BAFTA Scotland and Glasgow Caledonian University (GCU) held a women’s only Game Jam Event, designed to raise awareness for the under representation of women in the gaming industry.
The two day event, held at Glasgow Caledonian University, kicked off with an inspiring keynote speech from Luci Black, Producer at Media Molecule responsible for BAFTA-winning game’s Tearaway and Little Big Planet (1&2). Luci spoke about how she found her way into the games industry through a combination of luck, connections and good timing. She also tackled the subject of sexism and gender in the industry.
In the blokes I designed curiosity but certainly no sexism. I've never felt discriminated against for my gender but I know this is not the same for everyone. – Luci Black, Media Molecule.
Dasha MillerLuci’s speech was followed by an insightful panel of industry veterans including Luci Black, Dr. Jo Twist (CEO, UK Interactive Entertainment Association), Dr.Sarah Dargie, Timea Tabori (Engine Programmer, Rockstar North) and was moderated by Dr. Romana Ramzan. The panel discussed discrimination and the importance of educating people about the video game industry at a young age.
Dr Romana Ramzan, GCU lecturer and Game Jam organiser, said: “The games industry needs more women. Although women account for almost 50 per cent of the game-playing population, they only make up 6 per cent of the workforce. The Y Not Game Jam was a great opportunity to reach out and encourage more women into the industry.”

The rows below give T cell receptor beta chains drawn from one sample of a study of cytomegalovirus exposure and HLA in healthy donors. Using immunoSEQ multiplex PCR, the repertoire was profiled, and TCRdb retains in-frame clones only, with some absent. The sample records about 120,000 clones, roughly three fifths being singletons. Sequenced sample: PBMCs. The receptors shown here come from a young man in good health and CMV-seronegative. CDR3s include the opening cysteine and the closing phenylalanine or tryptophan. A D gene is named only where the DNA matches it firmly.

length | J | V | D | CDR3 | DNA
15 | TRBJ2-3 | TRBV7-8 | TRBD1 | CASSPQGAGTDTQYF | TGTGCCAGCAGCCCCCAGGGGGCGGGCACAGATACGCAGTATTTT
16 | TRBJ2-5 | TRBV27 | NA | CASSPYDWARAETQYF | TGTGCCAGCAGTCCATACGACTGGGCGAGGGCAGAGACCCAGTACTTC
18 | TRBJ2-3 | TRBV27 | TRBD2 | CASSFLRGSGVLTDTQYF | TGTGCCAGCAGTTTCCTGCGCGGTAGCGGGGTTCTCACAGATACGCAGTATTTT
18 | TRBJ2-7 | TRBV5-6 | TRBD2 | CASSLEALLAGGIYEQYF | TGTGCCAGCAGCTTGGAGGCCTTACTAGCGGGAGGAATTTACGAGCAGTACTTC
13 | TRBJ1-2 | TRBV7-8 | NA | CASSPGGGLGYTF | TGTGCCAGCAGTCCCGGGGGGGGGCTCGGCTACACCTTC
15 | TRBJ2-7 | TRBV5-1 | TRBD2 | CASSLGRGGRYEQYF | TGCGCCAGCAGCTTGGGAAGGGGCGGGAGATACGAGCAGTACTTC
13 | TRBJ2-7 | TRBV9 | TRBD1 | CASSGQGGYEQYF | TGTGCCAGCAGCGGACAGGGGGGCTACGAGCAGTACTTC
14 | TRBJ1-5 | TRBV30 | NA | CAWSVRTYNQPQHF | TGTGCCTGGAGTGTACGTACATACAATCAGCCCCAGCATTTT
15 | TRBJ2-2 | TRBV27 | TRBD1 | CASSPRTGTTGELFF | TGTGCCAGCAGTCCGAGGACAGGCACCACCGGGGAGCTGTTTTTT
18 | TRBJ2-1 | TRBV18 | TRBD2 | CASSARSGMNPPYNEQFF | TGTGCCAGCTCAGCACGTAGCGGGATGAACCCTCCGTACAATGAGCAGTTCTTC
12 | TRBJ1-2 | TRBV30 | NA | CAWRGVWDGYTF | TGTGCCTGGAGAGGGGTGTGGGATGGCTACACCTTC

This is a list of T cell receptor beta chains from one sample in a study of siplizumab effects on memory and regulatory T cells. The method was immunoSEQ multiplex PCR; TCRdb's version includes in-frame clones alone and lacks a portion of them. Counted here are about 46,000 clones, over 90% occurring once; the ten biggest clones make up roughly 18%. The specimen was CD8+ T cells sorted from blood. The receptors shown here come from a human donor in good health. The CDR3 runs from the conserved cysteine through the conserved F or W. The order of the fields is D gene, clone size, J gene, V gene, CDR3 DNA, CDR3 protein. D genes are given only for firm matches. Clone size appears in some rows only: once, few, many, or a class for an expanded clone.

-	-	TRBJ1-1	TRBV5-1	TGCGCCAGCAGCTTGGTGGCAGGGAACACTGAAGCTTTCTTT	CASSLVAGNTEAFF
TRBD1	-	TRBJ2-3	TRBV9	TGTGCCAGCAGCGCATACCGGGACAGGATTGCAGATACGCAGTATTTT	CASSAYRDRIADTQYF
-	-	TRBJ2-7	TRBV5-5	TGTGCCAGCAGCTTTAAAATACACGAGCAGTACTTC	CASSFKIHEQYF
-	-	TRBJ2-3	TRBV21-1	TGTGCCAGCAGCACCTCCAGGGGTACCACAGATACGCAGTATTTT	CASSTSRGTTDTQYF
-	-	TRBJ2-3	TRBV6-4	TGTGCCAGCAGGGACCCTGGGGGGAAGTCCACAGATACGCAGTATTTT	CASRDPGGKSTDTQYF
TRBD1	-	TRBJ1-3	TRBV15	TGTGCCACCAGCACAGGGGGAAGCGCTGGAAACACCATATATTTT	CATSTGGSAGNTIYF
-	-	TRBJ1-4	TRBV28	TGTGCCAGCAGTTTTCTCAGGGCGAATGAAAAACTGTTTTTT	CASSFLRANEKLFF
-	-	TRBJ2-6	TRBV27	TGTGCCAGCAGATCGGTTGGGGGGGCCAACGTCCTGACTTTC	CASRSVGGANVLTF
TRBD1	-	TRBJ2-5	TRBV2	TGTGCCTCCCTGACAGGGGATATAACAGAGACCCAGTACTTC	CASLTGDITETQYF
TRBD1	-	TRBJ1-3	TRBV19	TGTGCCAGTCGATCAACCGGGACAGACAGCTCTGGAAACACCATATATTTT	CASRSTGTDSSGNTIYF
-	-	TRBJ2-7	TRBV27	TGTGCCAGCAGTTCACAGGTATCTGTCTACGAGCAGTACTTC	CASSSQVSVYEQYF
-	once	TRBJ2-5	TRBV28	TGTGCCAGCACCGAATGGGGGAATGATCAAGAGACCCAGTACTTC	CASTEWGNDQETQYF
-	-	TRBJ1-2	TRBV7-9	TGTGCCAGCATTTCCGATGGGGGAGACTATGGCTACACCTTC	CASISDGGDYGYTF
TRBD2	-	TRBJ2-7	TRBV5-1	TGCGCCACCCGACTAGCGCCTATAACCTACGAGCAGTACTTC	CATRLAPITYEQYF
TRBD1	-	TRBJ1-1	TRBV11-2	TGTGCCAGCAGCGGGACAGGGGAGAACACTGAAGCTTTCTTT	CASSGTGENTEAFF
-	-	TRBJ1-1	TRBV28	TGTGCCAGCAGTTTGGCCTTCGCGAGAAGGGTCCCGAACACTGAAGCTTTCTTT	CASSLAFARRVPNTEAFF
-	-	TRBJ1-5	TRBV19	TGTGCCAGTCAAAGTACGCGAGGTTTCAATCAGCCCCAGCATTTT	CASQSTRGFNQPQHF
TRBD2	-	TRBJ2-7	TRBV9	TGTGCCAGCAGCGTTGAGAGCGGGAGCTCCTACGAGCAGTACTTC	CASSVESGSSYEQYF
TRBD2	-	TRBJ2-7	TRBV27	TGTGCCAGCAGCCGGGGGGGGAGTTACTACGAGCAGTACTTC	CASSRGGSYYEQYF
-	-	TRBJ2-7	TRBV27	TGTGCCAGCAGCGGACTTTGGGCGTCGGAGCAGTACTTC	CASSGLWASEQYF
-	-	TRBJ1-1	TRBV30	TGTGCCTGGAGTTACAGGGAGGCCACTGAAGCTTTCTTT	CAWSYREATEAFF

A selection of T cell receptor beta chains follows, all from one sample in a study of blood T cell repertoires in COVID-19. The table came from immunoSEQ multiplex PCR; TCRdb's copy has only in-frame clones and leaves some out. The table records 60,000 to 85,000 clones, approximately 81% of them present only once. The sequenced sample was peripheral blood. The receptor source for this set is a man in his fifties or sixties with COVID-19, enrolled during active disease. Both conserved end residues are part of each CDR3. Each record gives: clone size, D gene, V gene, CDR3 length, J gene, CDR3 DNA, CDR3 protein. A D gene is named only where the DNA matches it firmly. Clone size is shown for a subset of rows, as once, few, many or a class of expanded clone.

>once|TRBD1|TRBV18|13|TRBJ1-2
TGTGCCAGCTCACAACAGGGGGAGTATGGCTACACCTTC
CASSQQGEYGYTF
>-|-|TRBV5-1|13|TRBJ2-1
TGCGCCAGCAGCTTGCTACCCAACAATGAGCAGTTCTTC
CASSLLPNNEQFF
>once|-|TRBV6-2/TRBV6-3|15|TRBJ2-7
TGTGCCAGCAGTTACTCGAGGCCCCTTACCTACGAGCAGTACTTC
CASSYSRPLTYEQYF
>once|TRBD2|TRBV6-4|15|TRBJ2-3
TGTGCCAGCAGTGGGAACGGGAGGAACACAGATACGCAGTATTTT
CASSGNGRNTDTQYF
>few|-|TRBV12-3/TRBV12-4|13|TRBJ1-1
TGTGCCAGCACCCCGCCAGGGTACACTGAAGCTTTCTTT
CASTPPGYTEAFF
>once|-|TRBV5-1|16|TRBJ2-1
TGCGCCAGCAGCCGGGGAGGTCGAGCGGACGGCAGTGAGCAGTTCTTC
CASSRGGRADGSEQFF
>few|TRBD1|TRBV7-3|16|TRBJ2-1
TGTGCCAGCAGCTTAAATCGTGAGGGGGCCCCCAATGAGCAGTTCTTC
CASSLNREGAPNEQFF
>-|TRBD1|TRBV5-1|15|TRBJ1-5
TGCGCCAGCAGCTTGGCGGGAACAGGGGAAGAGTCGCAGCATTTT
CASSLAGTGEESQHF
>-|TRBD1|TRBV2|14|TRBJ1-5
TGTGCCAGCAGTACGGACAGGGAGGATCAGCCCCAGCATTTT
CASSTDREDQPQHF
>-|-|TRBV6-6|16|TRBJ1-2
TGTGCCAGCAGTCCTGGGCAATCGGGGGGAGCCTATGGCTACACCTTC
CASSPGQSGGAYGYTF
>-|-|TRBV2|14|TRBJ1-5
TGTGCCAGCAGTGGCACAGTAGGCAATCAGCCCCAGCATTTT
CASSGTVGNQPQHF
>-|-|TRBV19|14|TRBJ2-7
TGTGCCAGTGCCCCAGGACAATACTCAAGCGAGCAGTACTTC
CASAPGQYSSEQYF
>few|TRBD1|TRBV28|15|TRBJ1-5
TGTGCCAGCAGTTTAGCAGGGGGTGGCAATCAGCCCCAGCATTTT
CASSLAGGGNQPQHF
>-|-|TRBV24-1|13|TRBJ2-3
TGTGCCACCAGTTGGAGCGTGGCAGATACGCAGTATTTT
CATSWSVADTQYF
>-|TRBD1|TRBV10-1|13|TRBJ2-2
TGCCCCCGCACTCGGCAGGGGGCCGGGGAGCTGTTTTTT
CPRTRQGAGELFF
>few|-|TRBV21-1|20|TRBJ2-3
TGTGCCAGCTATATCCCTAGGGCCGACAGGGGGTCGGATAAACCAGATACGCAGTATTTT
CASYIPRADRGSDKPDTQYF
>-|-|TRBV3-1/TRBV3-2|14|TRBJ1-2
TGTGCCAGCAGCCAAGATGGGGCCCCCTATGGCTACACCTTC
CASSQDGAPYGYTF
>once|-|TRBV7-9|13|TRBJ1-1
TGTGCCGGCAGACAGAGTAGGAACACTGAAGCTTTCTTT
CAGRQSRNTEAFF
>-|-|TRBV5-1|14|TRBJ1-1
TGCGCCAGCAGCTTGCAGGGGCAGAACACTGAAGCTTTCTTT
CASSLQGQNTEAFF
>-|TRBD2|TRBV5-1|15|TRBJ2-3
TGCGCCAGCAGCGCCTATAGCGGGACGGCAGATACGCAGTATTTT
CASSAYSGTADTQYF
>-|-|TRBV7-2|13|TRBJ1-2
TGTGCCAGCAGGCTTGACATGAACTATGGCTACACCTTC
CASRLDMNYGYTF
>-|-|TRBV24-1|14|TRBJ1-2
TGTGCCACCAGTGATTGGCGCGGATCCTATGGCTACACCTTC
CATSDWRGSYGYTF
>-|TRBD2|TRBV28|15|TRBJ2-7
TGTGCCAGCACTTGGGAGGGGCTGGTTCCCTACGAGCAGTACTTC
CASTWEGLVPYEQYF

With discussions over the fifteen women participating in the Game Jam took to the Student Association Building to pitch their sleeping bags and discuss their ideas. The participants were tasked with only 48 hours to design a game completely from scratch following the theme of “Heroic Women.” Luci Black was on hand with lecturers from Caledonia University to offer advice and support as the weekend progressed.
As the 48 hour event came to a close the participants had developed a variety of games that branched across different genres - from thirdperson-shooter to RPG. But it was up to Luci Black; Fee Stewart, MD at Formerdroid LTD and Isla Mctear, BAFTA Scotland to judge the games. The overall winner was Kate Ho from Firebrand Games who created a unique SMS-text game based on the classic Scottish novel Sunset Song.
Dasha MillerKate said the idea behind the game is to tell the story of Chris through SMS text messages.
She explained: “Essentially, you play the part of one of Chris’ childhood friends who she hasn't seen for a while. Through texting and replying to her, you find out more about her, and what happens to her throughout the book.
"I wanted to see whether it was possible to retell a classic Scottish story in a way that is more interactive than just reading a book. I was inspired by the way we use text messages and whatsapp to talk to friends. I wanted to see if it would be a good way to tell a story.”
The game won over the judging panel for its originality and commercial value.
Dr Ramzan said: “We had a great turnout for the Y Not Game Jam and the overall response was fantastic. We partnered BAFTA Scotland to raise awareness of the under representation of women in this industry and to encourage more women to participate in such events. This is the first of many events we will be putting together to address the issue of diversity.”
- To play the winning game, text hello to 01473 760205. Normal texting rates apply. If your tariff has free texts, it won't cost anything.
Question decisions you are uncomfortable with, don't buy the games that upset you - make them because Games are worth it. - Luci Black